Our genes determine how we look, influence how we behave, and affect how likely we are to suffer from certain diseases.
Could there also be genes that determine whether we succeed?
That is one of the questions Associate Professor Song Zhaoli from the National University of Singapore's Business School hopes to answer.
While Prof Song is a business professor, he has a bachelor's degree in optics, a branch of physics which studies the behaviour and properties of light.
After obtaining that, he did his master's in statistics and industrial and organisational psychology, and a doctorate in human resources and industrial relations.
"I have my roots in science, hence I have a tendency to go back to science to find explanations," he said.
He is on a quest to uncover how a person's genes affect behaviour in the workplace, for instance, how well someone leads a team and how satisfied he is at work.
The last decade has seen mounting interest by scientists and doctors to understand how genes predispose humans to obesity, cancer and other health conditions, as well as their tendency to exhibit antisocial behaviours.
BORN THAT WAY
As parents, we sometimes have the tendency to assume that their behaviours can be changed easily. My experience and studies have shown that natural tendencies can be hard to change.
ASSOCIATE PROFESSOR SONG ZHAOLI , on his two children and how they differ in terms of outlook and other tendencies.
However, shedding light on the genes and biological mechanisms that affect organisational behaviour is still very much in its infancy.
"I want to try to understand the biological foundations of all these behaviours," said Prof Song, 46.
Since 2008, he has done research into genetic markers such as the dopamine transporter gene, DAT1, which is associated with motivation, and serotonin transporter gene, 5-HTTLPR, which is associated with emotion.
In 2015, his study on how genes affect leadership was published in social science journal The Leadership Quarterly.
His study found that people with the 10-repeat allele variant of DAT1 were more likely to engage in adolescent mild rule-breaking behaviour, which is positively associated with leadership.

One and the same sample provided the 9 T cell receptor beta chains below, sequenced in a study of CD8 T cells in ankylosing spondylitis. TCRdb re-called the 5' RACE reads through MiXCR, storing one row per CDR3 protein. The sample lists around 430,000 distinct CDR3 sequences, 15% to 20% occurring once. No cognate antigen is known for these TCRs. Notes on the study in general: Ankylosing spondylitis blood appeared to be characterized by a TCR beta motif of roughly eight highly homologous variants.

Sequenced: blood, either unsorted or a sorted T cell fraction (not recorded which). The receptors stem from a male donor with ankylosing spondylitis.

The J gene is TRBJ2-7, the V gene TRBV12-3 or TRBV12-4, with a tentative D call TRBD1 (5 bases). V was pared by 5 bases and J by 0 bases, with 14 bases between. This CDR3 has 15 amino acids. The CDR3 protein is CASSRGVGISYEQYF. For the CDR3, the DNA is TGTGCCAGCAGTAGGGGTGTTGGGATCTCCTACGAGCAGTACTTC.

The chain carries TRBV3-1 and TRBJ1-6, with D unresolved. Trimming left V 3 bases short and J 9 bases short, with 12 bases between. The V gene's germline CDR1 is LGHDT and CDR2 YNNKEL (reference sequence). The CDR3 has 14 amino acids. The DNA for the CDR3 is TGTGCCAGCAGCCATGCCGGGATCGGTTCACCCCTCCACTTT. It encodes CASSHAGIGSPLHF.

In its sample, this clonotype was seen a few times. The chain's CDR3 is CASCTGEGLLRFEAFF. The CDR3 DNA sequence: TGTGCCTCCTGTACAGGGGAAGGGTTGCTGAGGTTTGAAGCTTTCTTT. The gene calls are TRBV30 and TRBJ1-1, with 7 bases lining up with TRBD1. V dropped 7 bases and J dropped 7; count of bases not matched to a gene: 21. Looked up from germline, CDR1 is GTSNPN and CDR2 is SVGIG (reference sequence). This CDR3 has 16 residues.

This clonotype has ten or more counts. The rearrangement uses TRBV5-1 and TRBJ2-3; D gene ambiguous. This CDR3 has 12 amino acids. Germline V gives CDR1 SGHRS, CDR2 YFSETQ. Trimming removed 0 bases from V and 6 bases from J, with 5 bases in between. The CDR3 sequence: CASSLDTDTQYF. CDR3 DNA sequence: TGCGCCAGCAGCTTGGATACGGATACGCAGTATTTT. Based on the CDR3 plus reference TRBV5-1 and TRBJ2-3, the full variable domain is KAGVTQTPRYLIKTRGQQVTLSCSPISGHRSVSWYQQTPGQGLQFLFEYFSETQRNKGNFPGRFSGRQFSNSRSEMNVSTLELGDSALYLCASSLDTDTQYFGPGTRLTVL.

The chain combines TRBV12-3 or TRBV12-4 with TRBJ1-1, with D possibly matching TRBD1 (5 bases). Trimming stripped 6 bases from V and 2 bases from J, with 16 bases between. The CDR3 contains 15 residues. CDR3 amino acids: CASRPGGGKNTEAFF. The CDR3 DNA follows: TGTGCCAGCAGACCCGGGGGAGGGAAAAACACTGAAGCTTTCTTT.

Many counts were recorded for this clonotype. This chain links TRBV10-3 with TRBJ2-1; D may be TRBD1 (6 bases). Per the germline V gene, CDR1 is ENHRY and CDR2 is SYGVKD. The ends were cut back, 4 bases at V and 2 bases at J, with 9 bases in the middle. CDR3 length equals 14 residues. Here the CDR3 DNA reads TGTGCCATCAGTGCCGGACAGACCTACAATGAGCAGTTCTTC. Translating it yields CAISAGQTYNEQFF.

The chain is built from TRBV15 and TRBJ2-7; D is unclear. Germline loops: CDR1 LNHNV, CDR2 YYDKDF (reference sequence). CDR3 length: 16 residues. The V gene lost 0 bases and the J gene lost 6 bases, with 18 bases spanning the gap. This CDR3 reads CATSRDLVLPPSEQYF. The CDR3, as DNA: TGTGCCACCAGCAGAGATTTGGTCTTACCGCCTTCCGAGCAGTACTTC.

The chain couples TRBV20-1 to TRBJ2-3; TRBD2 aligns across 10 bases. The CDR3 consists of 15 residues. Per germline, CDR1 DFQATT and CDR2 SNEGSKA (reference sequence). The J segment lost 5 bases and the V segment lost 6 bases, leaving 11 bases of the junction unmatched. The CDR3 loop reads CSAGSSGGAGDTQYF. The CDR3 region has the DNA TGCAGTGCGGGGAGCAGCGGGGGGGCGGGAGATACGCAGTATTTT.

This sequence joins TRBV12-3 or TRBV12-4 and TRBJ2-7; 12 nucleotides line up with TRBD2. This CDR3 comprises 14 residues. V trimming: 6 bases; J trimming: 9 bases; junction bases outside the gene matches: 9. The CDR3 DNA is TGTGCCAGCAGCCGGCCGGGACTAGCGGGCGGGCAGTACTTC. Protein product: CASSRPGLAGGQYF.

However, the variant gene was also linked to a less proactive personality, which in turn made a person less likely to be a leader. The contrasting results show the complexity of the subject, said Prof Song.
He has also studied the 7-repeat allele variant of the dopamine D4 receptor gene, DRD4, which previous studies have linked to attention deficit hyperactivity disorder and risk taking.
Prof Song published a paper in the Journal Of Applied Psychology last year on how it interacted with early life environmental factors to influence job change frequency in adulthood.
The study found that the positive relationship between higher family socio-economic status and educational achievement with lower frequency of involuntary job changes, was stronger for individuals with more DRD4 7R alleles.
But one thing that Prof Song stresses is that the impact of genes on a person's behaviour must be considered together with environmental factors.
How much certain genes influence a person is affected by the environment.
"You will not get the full picture if you look at them separately," said Prof Song.
Asked if his findings so far can be used to change behaviour, Prof Song said it is still a "long shot".
"We are at a very early stage to explore the linkage... Where can we implement these findings? It's hard to tell," he said.
"We do need more concrete results - to say, hey we repeated the studies and the results say the same thing."
His research has, however, already impacted a very intimate part of his life - the parenting of his 14-year-old son and 12-year-old daughter with his wife, a senior research associate at Duke-NUS Medical School.
Prof Song feels that his children are complete opposites in terms of their outlook on life, patience levels and so on.
"As parents, we sometimes have the tendency to assume that their behaviours can be changed easily. My experience and studies have shown that natural tendencies can be hard to change," he said.
While he tries to nudge them towards certain behaviours, he said that it is important not to make it seem like they are being treated differently.
The same goes for effective management, he said.
"You can have individual treatment but, under that, you must have consistent rules."